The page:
On the other hand, it is assumed that when the Japanese male driver 12 of JM50 who sits on the driver's seat of the truck 10 and whose pupil interval is 66 mm looks at the direction of the front corner member 16 with his both eyes 12 a and 12 b, an object 18 on the outside of vehicle is present at a position at least 5 m distant from pupils 12 c and 12 d of the driver 12 on the sight line of the driver 12 directed to the front corner member 16 (FIGS. 9 and 10). When the width of the front corner member 16 and the width of the object 18 at the time when the driver 12 sitting on the driver's seat of the vehicle 10 looks at are taken as M (FIG. 1) and A (FIG. 9), respectively, and the width A is 155 mm, even if the front corner member 16 is present, the front corner member 16 has a width M such that the driver 12 can sight a portion of one third or more of width A of the object 18. In this embodiment, the object 18 on the outside of vehicle is a smallest person, that is, a Japanese seven-year-old child (a first-grade pupil in elementary school) singly going across a pedestrian crossing 21 a on the right-hand side as viewed from the driver on the truck 10 at an intersection 22 of a travel road 19 on which the truck 10 runs and a crossing road 21 crossing the travel road 19 (FIGS. 9 and 10). The reason why the width of the pedestrian 18 is specified at 155 mm is that the smallest person among persons who go singly across a pedestrian crossing at an intersection etc. is thought to be a Japanese first-grade pupil in elementary school, that is, a Japanese seven-year-old child, the narrowest width of this Japanese seven-year-old child is the chest width (thickness) at the time when the child faces sideways with respect to the direction of sight line of the driver, and the chest thickness of the Japanese seven-year-old child is 155 mm on the average. Also, the reason why the pupil interval of the driver 12 of the truck 10 is specified at 66 mm is that when one hundred Japanese 18-year-old or older males capable of obtaining an ordinary driver's license or a large-size vehicle driver's license, who have been chosen at random, are lined up in order of height, the fiftieth Japanese male from the front has a pupil interval D of both eyes of 66 mm, and the Japanese male having an average pupil interval (Japanese male of JM50) among Japanese 18-year-old or older males is made the standard. Further, the reason why the distance from the pupils 12 c and 12 d of the driver 12 to the pedestrian 18 is specified at 5 m or longer is that the distance from the pupils 12 c and 12 d of the driver 12 of the vehicle 10 to the pedestrian 18 going across the pedestrian crossing 21 a on the right-hand side of the crossing road 21 at the time when the vehicle 10 turns to the right from the travel road 19 to the crossing road 21 at the intersection 22 of the narrowest road having an opposite lane, that is, at the intersection 22 of a one-side on-lane road of oncoming traffic is about 5 m.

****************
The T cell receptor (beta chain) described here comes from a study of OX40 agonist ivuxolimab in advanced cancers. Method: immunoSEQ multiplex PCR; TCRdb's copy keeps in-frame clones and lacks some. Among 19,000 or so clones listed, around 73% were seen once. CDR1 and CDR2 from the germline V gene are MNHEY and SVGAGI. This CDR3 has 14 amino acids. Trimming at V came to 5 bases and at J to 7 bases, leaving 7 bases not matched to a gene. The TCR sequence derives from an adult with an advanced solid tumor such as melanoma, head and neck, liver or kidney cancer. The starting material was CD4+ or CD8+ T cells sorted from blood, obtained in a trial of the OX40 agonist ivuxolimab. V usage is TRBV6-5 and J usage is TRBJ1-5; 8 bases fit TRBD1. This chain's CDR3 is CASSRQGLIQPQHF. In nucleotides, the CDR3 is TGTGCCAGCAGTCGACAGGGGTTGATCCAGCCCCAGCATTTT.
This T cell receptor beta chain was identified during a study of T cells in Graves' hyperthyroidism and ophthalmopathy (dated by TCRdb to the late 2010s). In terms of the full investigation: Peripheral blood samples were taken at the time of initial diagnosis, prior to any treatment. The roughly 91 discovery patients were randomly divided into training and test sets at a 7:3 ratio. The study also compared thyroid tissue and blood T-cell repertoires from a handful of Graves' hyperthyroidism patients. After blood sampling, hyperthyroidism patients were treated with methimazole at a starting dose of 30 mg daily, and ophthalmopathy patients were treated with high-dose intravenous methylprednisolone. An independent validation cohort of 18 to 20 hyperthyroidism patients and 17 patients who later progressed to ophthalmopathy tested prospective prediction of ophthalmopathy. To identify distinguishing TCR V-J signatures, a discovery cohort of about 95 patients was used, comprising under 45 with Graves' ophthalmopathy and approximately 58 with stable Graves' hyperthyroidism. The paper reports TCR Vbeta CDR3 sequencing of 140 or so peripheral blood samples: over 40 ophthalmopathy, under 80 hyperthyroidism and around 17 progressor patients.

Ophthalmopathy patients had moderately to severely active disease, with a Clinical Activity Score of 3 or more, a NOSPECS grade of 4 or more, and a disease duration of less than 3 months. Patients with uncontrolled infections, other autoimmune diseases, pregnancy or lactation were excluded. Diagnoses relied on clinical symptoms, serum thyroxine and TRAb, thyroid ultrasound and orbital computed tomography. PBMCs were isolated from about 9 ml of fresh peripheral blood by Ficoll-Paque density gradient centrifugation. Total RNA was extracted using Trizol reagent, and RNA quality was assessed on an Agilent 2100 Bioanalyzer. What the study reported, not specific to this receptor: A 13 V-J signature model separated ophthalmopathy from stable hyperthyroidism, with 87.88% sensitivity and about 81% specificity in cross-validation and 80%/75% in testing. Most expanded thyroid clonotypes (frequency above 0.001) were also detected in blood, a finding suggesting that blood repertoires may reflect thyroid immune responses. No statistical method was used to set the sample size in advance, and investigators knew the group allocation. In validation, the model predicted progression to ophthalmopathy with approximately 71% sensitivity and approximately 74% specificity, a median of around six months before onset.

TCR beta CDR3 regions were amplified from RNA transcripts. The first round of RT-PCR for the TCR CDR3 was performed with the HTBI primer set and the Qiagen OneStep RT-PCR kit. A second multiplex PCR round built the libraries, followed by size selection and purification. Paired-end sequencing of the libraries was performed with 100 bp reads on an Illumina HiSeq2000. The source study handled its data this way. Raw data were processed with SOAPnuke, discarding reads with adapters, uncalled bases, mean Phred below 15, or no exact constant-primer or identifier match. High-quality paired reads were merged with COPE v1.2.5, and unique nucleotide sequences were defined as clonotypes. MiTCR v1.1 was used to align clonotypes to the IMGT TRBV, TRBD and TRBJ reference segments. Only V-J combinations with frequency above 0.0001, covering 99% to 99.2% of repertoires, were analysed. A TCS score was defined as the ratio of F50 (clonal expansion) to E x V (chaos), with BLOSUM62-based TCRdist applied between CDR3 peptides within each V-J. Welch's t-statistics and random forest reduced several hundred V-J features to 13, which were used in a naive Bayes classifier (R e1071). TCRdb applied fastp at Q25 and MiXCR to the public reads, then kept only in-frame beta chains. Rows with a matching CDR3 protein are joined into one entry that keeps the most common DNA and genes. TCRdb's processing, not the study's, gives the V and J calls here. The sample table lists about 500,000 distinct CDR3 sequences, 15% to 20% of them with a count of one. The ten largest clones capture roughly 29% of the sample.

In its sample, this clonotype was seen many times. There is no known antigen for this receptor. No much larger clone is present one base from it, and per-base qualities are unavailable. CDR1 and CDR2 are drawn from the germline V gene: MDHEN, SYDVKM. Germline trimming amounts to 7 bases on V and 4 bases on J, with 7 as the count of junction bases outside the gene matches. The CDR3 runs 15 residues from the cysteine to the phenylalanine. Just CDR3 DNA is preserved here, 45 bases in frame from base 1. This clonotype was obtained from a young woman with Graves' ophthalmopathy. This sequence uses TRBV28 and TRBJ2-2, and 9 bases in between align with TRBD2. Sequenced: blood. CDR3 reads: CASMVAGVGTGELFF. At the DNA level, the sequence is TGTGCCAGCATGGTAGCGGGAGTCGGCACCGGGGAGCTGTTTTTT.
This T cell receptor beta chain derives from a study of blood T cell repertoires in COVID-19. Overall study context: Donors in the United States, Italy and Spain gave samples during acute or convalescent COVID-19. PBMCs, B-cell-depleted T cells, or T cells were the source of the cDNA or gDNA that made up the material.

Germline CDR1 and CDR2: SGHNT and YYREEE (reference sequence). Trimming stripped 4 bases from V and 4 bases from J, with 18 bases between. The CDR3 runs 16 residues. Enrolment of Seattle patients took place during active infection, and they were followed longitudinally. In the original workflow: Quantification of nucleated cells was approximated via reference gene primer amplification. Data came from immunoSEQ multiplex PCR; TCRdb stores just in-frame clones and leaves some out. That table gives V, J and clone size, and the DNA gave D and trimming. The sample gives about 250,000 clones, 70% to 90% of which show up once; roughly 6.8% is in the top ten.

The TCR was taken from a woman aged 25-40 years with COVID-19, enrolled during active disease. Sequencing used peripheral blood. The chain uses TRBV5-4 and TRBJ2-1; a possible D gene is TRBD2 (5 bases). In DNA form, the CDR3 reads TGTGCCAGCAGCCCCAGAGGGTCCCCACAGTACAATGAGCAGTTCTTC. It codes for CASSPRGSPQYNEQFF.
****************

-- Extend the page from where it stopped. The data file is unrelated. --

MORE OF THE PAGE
On the other hand, in this embodiment, the width M of the front corner member 16 at the time when the driver 12 sitting on the driver's seat of the truck 10 looks at is not wider than 72 mm, preferably wider than 58 mm and not wider than 72 mm. The width of the front corner member 16 at the time when the driver 12 sitting on the driver's seat looks at is an interval M (FIG. 1) between two parallel lines S1 and S2 (FIG. 1). These two parallel lines are determined as described below. The driver 12 looks straight at the front corner member 16 (FIG. 9), the front corner member 16 is cut by a substantially horizontal plane including a line segment connecting the pupils 12 c and 12 d of both the eyes 12 a and 12 b of the driver 12 (FIG. 1), and further a perpendicular line S (sight line direction, FIG. 9) perpendicular to the line segment is drawn from the middle point of the line segment connecting the pupils 12 c and 12 d of both the eyes 12 a and 12 b of the driver 12 toward the front corner member 16 in the substantially horizontal plane. At this time, the two parallel lines S1 and S2 parallel with this perpendicular line are drawn with the front corner member 16 being held therebetween. Although it is assumed that the driver 12 looks straight at the front corner member 16, FIG. 9 shows the pupil of the right eye as the standard in a simplified manner for ease of explanation. Also, in FIG. 9, a both eyes blind spot region means a region in which the pedestrian 18 cannot be sighted with both the eyes 12 a and 12 b of the driver 12, a left eye blind spot region means a region in which the pedestrian 18 cannot be sighted with the left eye 12 a of the driver 12 though can be sighted with the right eye 12 b thereof, and a right eye blind spot region means a region in which the pedestrian 18 cannot be sighted with the right eye 12 b of the driver 12 though can be sighted with the left eye 12 a thereof. In this embodiment, the front corner member is cut by a substantially horizontal plane including the line segment connecting the pupils of both the eyes of the driver. However, the front corner member may be cut by a plane including both the eyes of the driver and the pedestrian regardless of the horizontal plane or an inclined plane.